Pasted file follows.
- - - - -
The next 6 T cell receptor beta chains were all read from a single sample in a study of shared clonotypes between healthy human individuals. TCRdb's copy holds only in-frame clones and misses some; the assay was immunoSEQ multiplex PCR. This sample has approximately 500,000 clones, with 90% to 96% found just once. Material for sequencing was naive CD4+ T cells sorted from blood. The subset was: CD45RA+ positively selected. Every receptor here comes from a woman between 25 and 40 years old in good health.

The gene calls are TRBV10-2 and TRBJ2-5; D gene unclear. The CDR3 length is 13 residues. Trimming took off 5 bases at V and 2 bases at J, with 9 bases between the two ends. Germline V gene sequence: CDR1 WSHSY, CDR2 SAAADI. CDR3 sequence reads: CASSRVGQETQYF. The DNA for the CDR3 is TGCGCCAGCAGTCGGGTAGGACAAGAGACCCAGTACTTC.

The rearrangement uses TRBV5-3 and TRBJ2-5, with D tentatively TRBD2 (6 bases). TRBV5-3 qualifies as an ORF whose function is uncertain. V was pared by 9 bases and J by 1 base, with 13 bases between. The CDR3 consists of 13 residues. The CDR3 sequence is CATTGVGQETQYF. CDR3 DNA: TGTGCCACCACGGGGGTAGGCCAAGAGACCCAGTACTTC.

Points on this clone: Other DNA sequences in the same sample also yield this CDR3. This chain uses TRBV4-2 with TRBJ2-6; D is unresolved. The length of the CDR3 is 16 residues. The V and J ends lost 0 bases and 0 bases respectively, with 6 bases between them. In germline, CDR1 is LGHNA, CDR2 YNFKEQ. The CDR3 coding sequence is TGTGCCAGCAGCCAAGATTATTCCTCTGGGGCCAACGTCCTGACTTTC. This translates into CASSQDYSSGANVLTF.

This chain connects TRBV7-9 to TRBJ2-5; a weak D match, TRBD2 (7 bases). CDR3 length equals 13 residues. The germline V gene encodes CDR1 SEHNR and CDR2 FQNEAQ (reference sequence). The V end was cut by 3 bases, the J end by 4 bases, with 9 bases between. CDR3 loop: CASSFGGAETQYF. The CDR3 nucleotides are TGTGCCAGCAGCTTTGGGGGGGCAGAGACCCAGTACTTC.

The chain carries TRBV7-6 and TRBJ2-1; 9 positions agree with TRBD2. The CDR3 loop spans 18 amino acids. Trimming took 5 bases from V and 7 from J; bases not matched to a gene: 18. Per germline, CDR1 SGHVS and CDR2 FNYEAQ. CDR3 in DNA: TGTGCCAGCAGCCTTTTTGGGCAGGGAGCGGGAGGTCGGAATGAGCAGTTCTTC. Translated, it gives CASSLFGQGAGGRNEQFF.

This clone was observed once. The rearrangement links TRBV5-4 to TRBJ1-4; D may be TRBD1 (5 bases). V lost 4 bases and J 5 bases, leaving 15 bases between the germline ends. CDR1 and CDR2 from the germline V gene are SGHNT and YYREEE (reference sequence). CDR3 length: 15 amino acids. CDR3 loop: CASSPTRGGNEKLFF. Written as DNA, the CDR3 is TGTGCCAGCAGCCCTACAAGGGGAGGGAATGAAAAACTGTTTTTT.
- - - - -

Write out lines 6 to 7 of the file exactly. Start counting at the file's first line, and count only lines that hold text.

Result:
The chain carries TRBV7-6 and TRBJ2-1; 9 positions agree with TRBD2. The CDR3 loop spans 18 amino acids. Trimming took 5 bases from V and 7 from J; bases not matched to a gene: 18. Per germline, CDR1 SGHVS and CDR2 FNYEAQ. CDR3 in DNA: TGTGCCAGCAGCCTTTTTGGGCAGGGAGCGGGAGGTCGGAATGAGCAGTTCTTC. Translated, it gives CASSLFGQGAGGRNEQFF.

This clone was observed once. The rearrangement links TRBV5-4 to TRBJ1-4; D may be TRBD1 (5 bases). V lost 4 bases and J 5 bases, leaving 15 bases between the germline ends. CDR1 and CDR2 from the germline V gene are SGHNT and YYREEE (reference sequence). CDR3 length: 15 amino acids. CDR3 loop: CASSPTRGGNEKLFF. Written as DNA, the CDR3 is TGTGCCAGCAGCCCTACAAGGGGAGGGAATGAAAAACTGTTTTTT.